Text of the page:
Randy Pausch’s Last Lecture

Randy Pausch is a professor of virtual reality and video game design at Carnegie Mellon University. He’s the creator of the amazing Alice 3D programming language for kids. He has three kids of his own, 5, 2, and 1. Professor Pausch is also dying of pancreatic cancer.
Last week he gave his “Last Lecture” at CMU, telling his students what he’d learned in his life:

http://video.google.com/googleplayer.swf?docId=362421849901825950&hl=en

If you’re a subscriber to the Wall St Journal online you can read Jeffrey Zaslow’s moving piece about the lecture there, including video. Pausch’s own home page is here.

What an beautiful story and an amazing person. This is what being a teacher – no, being a human – is all about.

16 Replies to “Randy Pausch’s Last Lecture”

  1. Not to knock the guy or anything, he has done a lot of great work. I just don’t see what all the hype is about Alice. After taking a course about it in HS I say that program is the most annoying program anyone has ever made. It’s incredibly low poly, unwieldy to get characters to do anything. It runs in Java which is the little programming language that couldn’t and sucks all your resources even when you aren’t using it and won’t go away till you restart.I may change my tune however when they move to the Sims character model, but I’m sure the Java aspect will still make the program suck.
    Once again Jeffrey Zaslow has done amazing work, and I’m sure the Alice that he originally designed was amazing, but now-a-days it’s just a clunker of a program that kills system resources.

  2. Cancer is still a horrible disease. A lot of people don’t seem to realize how many young productive people it takes every year. I am a survivor myself. I was 32 when I was diagnosed. I still question the fact that I made it and some of the guys I was in treatment with didn’t. Two really great guys in the hospital with me didn’t make it. Both had three very young children also. I didn’t have any kids. Thirteen years later, I still think about the fact that I made it and those two great fathers didn’t. There’s no rhyme or reason at all to who survives and who doesn’t.

  3. Thanks Pawnbroker for the insight from a cancer survivor.
    I don’t know what the first two posts here has anything to do with Leo’s topic at hand “Randy Pausch’s Last Lecture”.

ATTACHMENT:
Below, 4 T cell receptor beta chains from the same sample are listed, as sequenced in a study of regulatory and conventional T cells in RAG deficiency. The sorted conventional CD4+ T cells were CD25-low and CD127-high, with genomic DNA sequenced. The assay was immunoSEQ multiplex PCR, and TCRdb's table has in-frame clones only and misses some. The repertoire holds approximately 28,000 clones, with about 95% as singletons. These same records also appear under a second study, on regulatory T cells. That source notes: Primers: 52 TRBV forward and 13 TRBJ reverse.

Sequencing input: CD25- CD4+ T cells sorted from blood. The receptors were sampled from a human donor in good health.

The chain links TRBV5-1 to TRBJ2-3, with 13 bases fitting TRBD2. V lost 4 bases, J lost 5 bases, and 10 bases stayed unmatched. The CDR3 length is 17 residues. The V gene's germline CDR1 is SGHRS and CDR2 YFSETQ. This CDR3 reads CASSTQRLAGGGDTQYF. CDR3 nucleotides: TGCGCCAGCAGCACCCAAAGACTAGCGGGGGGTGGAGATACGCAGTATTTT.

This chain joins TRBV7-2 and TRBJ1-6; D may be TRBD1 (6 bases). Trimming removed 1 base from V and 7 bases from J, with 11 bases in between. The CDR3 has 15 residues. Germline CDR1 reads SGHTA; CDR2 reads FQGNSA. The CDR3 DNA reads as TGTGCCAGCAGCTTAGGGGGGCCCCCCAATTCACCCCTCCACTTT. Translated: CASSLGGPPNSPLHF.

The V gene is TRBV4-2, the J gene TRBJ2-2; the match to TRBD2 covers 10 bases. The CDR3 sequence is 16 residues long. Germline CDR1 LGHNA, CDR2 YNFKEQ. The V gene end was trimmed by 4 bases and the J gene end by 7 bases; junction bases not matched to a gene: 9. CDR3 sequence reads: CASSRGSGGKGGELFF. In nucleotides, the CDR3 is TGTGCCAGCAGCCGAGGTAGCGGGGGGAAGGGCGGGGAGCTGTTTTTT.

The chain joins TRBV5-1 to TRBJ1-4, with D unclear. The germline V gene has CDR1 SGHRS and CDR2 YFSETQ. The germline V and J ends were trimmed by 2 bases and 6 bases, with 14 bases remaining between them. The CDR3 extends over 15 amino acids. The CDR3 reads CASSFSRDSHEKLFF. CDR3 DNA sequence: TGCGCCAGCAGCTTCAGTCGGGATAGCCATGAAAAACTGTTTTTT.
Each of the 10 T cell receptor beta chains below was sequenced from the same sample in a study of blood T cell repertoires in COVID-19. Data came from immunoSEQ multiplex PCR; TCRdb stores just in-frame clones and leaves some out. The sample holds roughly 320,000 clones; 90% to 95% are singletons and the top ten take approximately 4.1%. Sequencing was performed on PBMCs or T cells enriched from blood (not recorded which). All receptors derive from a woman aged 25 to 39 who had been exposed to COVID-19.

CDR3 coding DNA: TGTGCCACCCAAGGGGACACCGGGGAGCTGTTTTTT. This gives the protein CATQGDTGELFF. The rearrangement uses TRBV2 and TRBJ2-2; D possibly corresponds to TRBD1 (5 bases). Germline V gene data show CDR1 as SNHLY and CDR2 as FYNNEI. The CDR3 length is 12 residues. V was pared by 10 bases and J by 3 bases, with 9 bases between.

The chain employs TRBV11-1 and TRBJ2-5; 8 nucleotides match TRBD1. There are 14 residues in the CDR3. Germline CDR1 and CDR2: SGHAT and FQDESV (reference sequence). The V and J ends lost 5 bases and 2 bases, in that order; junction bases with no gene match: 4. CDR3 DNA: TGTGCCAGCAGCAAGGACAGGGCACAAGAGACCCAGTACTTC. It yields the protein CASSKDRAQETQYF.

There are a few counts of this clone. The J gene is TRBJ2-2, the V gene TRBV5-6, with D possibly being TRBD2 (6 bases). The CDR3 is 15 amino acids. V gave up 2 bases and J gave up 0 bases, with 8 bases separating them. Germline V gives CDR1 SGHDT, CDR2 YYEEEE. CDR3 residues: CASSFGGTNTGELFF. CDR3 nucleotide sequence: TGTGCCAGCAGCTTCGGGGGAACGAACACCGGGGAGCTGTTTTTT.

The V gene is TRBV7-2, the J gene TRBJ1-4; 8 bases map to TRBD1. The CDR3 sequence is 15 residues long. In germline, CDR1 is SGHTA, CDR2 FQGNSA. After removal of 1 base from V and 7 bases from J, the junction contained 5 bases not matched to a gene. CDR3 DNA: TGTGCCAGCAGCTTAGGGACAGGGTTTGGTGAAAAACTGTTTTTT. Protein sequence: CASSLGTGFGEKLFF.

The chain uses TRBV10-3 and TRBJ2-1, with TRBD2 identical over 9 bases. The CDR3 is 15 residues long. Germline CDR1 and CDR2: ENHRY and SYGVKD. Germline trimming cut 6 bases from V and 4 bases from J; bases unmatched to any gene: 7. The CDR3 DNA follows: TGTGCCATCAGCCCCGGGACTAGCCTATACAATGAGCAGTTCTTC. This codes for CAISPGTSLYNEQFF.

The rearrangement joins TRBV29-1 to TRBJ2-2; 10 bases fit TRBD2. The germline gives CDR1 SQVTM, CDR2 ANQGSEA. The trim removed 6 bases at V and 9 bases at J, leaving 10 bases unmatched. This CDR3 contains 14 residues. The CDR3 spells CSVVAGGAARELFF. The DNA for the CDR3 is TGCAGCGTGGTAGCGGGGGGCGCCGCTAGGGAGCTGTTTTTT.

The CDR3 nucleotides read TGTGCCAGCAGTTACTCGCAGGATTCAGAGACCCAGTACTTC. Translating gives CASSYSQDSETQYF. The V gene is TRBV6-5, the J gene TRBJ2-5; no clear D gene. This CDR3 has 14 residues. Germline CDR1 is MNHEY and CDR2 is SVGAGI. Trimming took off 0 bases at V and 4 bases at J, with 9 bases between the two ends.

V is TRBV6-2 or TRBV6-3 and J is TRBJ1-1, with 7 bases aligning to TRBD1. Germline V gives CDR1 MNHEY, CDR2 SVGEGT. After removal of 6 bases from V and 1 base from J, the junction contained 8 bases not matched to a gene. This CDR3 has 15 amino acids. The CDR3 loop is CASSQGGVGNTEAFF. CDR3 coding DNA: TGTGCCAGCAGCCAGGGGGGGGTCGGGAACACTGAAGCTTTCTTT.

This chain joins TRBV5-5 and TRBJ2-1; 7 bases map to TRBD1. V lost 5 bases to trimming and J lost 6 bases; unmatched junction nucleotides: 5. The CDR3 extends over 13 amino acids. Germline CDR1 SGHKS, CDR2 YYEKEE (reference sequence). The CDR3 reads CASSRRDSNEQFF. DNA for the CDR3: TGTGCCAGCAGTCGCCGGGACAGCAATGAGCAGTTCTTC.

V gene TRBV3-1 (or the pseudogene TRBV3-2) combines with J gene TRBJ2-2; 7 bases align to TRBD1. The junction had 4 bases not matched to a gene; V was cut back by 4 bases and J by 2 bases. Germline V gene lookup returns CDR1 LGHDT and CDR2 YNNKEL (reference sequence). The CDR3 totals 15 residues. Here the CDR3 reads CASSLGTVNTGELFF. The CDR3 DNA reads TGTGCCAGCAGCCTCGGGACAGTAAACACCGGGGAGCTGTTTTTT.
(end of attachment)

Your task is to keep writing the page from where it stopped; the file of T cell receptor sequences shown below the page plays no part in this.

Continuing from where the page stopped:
4. Zeke, you’re thinking from a geek’s perspective. Alice’s is whole purpose is to teach the fundamentals of programming while not actively teaching them programming. Watch the lecture… Alice is pitched to the kids as a way to *tell stories* not how to code.
    Anyway. Truly inspirational and truly moving. God speed, Dr. Pausch.

  5. I just finished listening to “You killed my Cow” and I have to point out one thing. No one is forcing anyone to buy the phone. When the iPhone came out, everybody was told that it only runs on this network and it doesn’t have 3rd party apps. DON’T LIKE IT – SO DON’T BUY IT. But if you do, play by the rules.
    Think of the iPhone as a car. If you go and put the wrong gas in it, just because you want to use leaded gas, then the engine seizes, you are out of luck. If you go and take the engine out of your car and then put another one in from a different manufacturer, you can’t expect to get service.
    The whole idea that you decided to do something that they said you shouldn’t then bitch about it is just plain wrong.
    If the iPhone was open to 3rd party apps from day 1 and the iPhone crashed everytime something went wrong, the way my Qphone does, you would be slamming apple for putting out a phone that doesn’t work as well as it should.

  6. I am amazed that anyone who watches this (or even reads your entry describing it) can post anything but, “thank you.”

  7. I used to listed to TWiT every week until about three months ago. At that point the number of plugs for friends of the show had reached an annoying level. I downloaded last weeks show and heard very little news but plenty of info about dltv or revision3 or some other friend of the host(s).
    I have no problem with you including ads from sponsors but the repeated mentioning of your friend’s’ business interests has put me off.
    Regards,
    Tom

  8. Leo, thank you for posting that. I’d seen the last bit of a news segment about it, but didn’t see enough of it to get his name, which made it hard to Google. Even seeing the little bit I did see, it was enough to make me I hope that, facing the same circumstances, I could be as grounded and outward-focused as Pausch is.
    Cancer is a ghastly disease, and pancreatic cancer is often especially brutal. Anyone who exhibits this kind of human grace in the face of it is someone we could all emulate.
    Thanks again for the post, Leo.

  9. Some lessons from Randy Pausch’s last lecture that especially moved me:
    1. Brick walls are there for a reason: they let us prove how badly we want things.
    2. Experience is what you get when you didn’t get what you wanted.
    3. Never lose the child-like wonder.
    4. If we do something which is pioneering, we will get arrows in the back. But at the end of the day, a whole lot of people will have a whole lot of fun.
    5. Be good at something; it makes you valuable.
    6. If you live your life the right way, the karma will take care of itself, and the dreams will come to you.
    Check out the tribute quiz on the lecture at http://www.mystudiyo.com : you can add your own questions at the end of the quiz.
    http://www.mystudiyo.com/activity.php?act=558

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